5 top manufacturing trends to expect in 2019

In 2019, manufacturing will enjoy the trends of smarter and more capable robotics, drones, 3D printing, and IoT, while Industry 4.0 welcomes blockchain technology to the fray.

Manufacturing trends 2019 hands holding tablet displaying controls for a manufacturing robot

Rosa Trieu

January 2, 2019

min read
  • The Industry 4.0 movement includes aspects such as smart robots, human-robot collaboration, additive manufacturing, augmented reality, and decentralized production steering.

  • The expanding Internet of Things (IoT) is enabling greater inter-machine communication and efficiency in manufacturing.

  • Blockchain technology is set to have significant implications for manufacturing operations.

  • 3D printing continues to grow in the manufacturing field, enabling cheaper and faster production.

Innovations such as drones, 3D printing, artificial intelligence (AI), and the Internet of Things (IoT) have been steadily maturing along their own trajectories. Insiders, pundits, and surveyed companies say that in 2019, these trends will continue their recent convergence into a tapestry of industrial tools that’s greater than the sum of its parts. The manufacturing sector’s digital transformation should continue to accelerate with this combined unlocked potential.

Meanwhile, blockchain technology is growing out of its infancy of cryptocurrency speculation, with widespread ramifications for manufacturing operations.

From autonomous drones to human-robot collaboration, here are the top manufacturing trends to look for in the new year.

1. The Industry 4.0 reference factory is the future

The growing trend of automation and data exchange in manufacturing technologies goes by the name of Industry 4.0. This presentation at Autodesk University 2018 in Las Vegas showed that this movement challenges companies to incorporate smart robots, human-robot collaboration, additive manufacturing, augmented reality, production simulation, immersive training, integration of the value chain, and decentralization and production steering to enable exponential growth and scalability in manufacturing.

2. Worldwide robot and drone spending is on the rise

Manufacturing trends 2019 workers in warehouse operating a drone by remote control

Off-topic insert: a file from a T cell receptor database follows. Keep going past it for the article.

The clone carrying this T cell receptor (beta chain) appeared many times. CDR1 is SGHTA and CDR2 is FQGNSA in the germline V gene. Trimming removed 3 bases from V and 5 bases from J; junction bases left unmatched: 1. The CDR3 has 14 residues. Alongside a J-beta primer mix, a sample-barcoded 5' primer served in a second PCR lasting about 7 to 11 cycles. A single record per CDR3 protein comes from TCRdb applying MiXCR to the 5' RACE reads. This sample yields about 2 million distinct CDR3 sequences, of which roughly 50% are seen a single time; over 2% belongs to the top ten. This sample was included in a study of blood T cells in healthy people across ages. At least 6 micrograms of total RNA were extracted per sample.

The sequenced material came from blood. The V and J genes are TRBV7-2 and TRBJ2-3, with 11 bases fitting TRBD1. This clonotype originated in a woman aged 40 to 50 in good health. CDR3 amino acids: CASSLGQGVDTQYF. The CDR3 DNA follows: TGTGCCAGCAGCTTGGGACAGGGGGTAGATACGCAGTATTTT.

Drones—both autonomous and human-controlled—will play a bigger role in manufacturing for purposes such as inventory and equipment inspection.

Analyst firm IDC expects spending on robotics systems and drones to total $115.7 billion next year, a 17.6 percent increase from 2018. Fully autonomous navigation capabilities and 3D mapping, as well as rapid improvements in battery performance and air-traffic management systems, are being used to discover sources of raw material and inspect equipment for safety.

3. A larger, faster IoT expands the intermachine conversation

Improved sensors and the rollout of 5G connectivity to begin in 2019 will feed the ongoing expansion of IoT. The combination of AI and machine learning in IoT allows the managing of voluminous data, generation of insights, and solutions that will increase manufacturers’ responsiveness and improve efficiency, Manufacturing.net reports. For example, a machine could respond to problems as they arise, providing instant, timely solutions so that bad products wouldn’t be produced in the first place.

4. Blockchain marries cryptocurrency and manufacturing

In 2019, blockchain technology will directly impact the speed, security, and cost-effectiveness of financial operations and transactions in manufacturing, according to Manufacturing Global magazine. In one distributed ledger system, this technology can influence different areas of management, tracking, and transaction reporting in supply chains. With a more transparent view of activity logs, manufacturers will be able to see every part in the supply chain in real time and identify problems before they become widespread.

5. 3D printing continues its push into manufacturing 

With its presence in rapid prototyping fully established, 3D printing will realize even more of its potential to make manufacturing cheaper, better, stronger, and faster. Dartmouth professor Richard D’Aveni discusses this continued transformation in his new book, The Pan-Industrial Revolution: How New Manufacturing Titans Will Transform the World, and podcast.

Rosa Trieu

About Rosa Trieu

Rosa Trieu is a technical writer and journalist in San Francisco, where she works on making information more accessible.

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